Ken Keller: Make a difference with just five sheets of paper

If you take a look at the desks of most business owners, CEOs and entrepreneurs, you’ll see stacks of paper, files, books, magazines, knick knacks, Post-It notes, a coffee cup, a computer monitor with a keyboard and a printer nearby, a name plate and a business card holder.

Despite all this clutter, every leader needs to be aware of the most important pieces of paper that belong on their desk.

The most important piece of paper is the organizational chart of the company. If such a chart doesn’t exist, it needs to be created. This document shows the reporting structure within the company, a diagram filled with boxes and lines. Within the boxes are the names and titles of the people.

The lines show reporting structure.

This is a critical piece of paper because it visually lays out the organization.

It serves as a reminder to the person in charge that they have established a hierarchy of management; a business structure. The leader should not “jump the chart” and interfere with the day-to-day operations of a department or the actions of an employee without talking to the manager in charge beforehand.

To make the org chart more useful, the leader should write next to each name on the chart the last time a formal performance appraisal was given to the employee. Next to that date, in a different color ink, it should be noted if the employee received a merit increase in pay in conjunction with the appraisal.

Why is all of this important? If you have one or more employees, those people are your company. These are the people who deliver whatever it is your company sells.

The second piece of paper is the “Big Opportunity List.” The items on this sheet represent the future projects of the company that will provide an expanded client base, new products, new markets, internal improvements and it should also describe the Big Hairy Audacious Goal for the company.

The items on this piece of paper should be prioritized and a single person should be assigned the responsibility, with appropriate authority, for moving each project forward to a completion date.

The third paper is the reverse of the Big Opportunity List; it is the “Unfinished Business List.” There isn’t a company on the planet that doesn’t have outstanding issues from the past that need to be identified, addressed and resolved.

All too often these issues are buried because no one wants to deal with them. However, once they are put on a list, prioritized in order of importance, assigned to someone to deal with and discussed at least once a month, resolution is likely to take place.

The fourth page that should be found on the leaders’ desk is the daily cash flow report. The cash flow report is akin to an individual’s blood pressure and temperature; it provides a quick review of the financial health of the firm.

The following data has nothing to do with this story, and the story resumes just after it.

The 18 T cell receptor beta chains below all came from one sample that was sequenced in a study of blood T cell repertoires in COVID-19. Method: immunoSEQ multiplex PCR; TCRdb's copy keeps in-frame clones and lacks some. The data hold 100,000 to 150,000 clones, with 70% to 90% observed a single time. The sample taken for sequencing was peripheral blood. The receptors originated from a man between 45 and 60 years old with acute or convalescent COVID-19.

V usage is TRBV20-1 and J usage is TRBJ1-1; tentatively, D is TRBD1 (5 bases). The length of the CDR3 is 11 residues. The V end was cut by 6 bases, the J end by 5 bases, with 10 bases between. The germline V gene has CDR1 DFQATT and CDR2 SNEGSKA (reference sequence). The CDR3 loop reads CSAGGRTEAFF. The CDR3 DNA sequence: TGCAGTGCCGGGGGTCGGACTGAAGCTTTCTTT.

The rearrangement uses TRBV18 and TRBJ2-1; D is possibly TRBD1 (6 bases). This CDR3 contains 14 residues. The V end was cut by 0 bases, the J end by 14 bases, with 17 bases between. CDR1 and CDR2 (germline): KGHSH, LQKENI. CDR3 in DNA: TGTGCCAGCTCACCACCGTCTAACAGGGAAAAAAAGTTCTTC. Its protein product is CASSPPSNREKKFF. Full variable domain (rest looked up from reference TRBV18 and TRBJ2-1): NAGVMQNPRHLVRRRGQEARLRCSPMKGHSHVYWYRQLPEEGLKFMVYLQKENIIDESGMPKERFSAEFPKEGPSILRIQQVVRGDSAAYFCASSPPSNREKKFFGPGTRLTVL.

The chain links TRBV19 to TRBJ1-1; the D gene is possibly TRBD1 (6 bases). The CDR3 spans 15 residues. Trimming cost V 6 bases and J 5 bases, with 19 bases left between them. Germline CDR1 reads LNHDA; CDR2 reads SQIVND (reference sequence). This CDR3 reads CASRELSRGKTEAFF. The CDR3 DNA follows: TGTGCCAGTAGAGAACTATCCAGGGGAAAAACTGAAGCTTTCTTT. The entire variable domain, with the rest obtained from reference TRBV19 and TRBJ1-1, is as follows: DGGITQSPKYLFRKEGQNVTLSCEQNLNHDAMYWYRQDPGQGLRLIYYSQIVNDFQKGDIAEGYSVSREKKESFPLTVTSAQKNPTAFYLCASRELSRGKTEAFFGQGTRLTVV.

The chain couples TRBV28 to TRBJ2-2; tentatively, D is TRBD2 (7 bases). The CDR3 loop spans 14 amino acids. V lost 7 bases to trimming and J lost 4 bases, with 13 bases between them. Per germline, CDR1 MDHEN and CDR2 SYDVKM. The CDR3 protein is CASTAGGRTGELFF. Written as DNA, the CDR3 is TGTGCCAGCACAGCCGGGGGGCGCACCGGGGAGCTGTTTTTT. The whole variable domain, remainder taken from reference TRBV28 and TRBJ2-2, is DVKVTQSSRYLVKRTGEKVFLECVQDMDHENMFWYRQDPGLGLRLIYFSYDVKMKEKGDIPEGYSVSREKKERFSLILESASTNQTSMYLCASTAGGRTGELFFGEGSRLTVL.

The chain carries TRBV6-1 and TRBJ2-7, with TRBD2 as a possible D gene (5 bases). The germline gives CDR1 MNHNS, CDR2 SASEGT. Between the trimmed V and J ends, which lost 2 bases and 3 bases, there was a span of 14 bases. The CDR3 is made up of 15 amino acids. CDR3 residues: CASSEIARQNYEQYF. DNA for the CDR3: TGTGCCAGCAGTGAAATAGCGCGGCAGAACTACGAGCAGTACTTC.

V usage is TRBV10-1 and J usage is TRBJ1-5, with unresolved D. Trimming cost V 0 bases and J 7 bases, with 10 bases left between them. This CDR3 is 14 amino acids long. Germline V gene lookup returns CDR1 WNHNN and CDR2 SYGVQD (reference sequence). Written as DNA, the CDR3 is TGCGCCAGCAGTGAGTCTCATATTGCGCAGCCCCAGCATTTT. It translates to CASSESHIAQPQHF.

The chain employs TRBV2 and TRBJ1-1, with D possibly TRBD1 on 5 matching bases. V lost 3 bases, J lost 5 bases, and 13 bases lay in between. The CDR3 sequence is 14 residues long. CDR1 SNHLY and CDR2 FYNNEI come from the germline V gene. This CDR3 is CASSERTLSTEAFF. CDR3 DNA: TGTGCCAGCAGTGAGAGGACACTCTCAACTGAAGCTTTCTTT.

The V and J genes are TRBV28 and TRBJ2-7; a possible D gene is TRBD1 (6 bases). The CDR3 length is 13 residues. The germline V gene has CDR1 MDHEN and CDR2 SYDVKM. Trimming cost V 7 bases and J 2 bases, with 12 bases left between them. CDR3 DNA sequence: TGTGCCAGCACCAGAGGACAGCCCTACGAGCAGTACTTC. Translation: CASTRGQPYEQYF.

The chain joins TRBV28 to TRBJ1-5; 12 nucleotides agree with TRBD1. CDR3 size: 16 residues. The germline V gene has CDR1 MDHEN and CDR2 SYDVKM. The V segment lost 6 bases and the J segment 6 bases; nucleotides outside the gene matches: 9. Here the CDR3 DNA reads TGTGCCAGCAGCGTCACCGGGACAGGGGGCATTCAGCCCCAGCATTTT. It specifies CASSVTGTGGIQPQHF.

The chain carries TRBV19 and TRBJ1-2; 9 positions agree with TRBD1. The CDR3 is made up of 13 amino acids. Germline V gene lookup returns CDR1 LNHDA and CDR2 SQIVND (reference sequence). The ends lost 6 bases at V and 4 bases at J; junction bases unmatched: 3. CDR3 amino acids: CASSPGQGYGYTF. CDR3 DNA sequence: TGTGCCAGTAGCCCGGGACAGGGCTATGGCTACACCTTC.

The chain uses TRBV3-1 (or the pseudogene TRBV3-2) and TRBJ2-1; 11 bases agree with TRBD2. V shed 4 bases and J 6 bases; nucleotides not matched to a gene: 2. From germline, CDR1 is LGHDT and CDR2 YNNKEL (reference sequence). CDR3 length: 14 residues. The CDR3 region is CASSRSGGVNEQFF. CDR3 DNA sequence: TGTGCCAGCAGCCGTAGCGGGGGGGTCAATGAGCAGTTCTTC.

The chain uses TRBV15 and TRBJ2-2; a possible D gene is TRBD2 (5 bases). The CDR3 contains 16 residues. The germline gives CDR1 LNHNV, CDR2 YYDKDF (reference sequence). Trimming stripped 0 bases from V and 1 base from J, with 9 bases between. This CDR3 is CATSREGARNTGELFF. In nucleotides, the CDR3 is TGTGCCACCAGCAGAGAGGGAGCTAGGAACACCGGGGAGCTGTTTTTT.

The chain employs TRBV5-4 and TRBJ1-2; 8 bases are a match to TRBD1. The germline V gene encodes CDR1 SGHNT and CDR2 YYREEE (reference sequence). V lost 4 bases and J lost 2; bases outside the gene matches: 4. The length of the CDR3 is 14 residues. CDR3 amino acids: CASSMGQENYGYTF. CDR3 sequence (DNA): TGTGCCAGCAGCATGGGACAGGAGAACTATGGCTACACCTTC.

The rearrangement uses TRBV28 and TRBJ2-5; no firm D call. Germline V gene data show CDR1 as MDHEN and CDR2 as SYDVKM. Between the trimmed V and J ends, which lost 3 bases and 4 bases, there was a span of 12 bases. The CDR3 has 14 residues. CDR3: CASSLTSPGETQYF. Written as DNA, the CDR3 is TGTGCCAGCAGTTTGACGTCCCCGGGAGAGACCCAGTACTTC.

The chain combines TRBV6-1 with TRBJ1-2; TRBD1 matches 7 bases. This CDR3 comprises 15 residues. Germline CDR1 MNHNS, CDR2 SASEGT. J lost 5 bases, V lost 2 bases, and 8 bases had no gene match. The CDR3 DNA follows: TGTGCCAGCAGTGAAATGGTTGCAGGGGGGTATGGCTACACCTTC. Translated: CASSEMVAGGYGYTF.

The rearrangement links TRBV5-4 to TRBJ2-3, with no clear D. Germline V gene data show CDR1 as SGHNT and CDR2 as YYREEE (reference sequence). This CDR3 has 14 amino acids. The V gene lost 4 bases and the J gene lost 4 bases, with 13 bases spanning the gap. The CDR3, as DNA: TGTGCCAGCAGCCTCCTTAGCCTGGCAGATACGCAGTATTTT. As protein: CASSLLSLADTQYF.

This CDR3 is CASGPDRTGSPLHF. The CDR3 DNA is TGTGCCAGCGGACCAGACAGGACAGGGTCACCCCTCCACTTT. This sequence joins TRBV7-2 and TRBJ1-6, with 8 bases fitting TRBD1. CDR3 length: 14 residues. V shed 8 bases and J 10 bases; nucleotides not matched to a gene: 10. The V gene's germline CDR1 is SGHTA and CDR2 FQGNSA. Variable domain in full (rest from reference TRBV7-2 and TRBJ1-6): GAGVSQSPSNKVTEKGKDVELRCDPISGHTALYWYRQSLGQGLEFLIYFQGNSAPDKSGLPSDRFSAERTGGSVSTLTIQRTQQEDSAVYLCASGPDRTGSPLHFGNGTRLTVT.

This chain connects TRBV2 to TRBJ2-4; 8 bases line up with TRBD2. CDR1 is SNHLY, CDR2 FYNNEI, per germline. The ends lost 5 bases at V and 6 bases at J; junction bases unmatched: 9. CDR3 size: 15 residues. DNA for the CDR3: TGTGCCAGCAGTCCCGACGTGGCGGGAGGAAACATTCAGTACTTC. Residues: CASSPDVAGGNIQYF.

The cash flow report simply states the current bank balances, what additional monies are expected to be received that day; what payments are expected to clear that day and the expected cash on hand at the end of the day.

If cash on hand is increasing, things are good. If not, the leader needs to start investigating as to why payments are coming in slowly and what is taking place with payables.

Leaders understand cash flow but don’t often realize the importance of tracking it every single day. Having a laser-beam focus will soon become part of the company culture and will raise the level of awareness of employees about how important cash on hand is to the well-being of the company.

The final piece of paper that I recommend belonging on the leader’s desk is a summary of the business goals for the year. This sheet should have all of the current year goals highlighted, broken down by month, by department.

Every department should have between three and five concrete goals to accomplish before the end of the year.

NFL legend coach Vince Lombardi is credited as saying, “Some of us will do our jobs well and some will not, but we will all be judged on one thing: the result.”

The leader who takes the time to create and use these five important tools is going to be focused and will be almost guaranteed to have a successful year.

Ken Keller is an executive coach who works with small and midsize B2B company owners, CEOs and entrepreneurs. He facilitates formal top executive peer groups for business expansion, including revenue growth, improved internal efficiencies and greater profitability.Email: Ken.Keller@strategicadvisoryboards.com. Keller’s column reflects his own views and not necessarily those of the SCVBJ.

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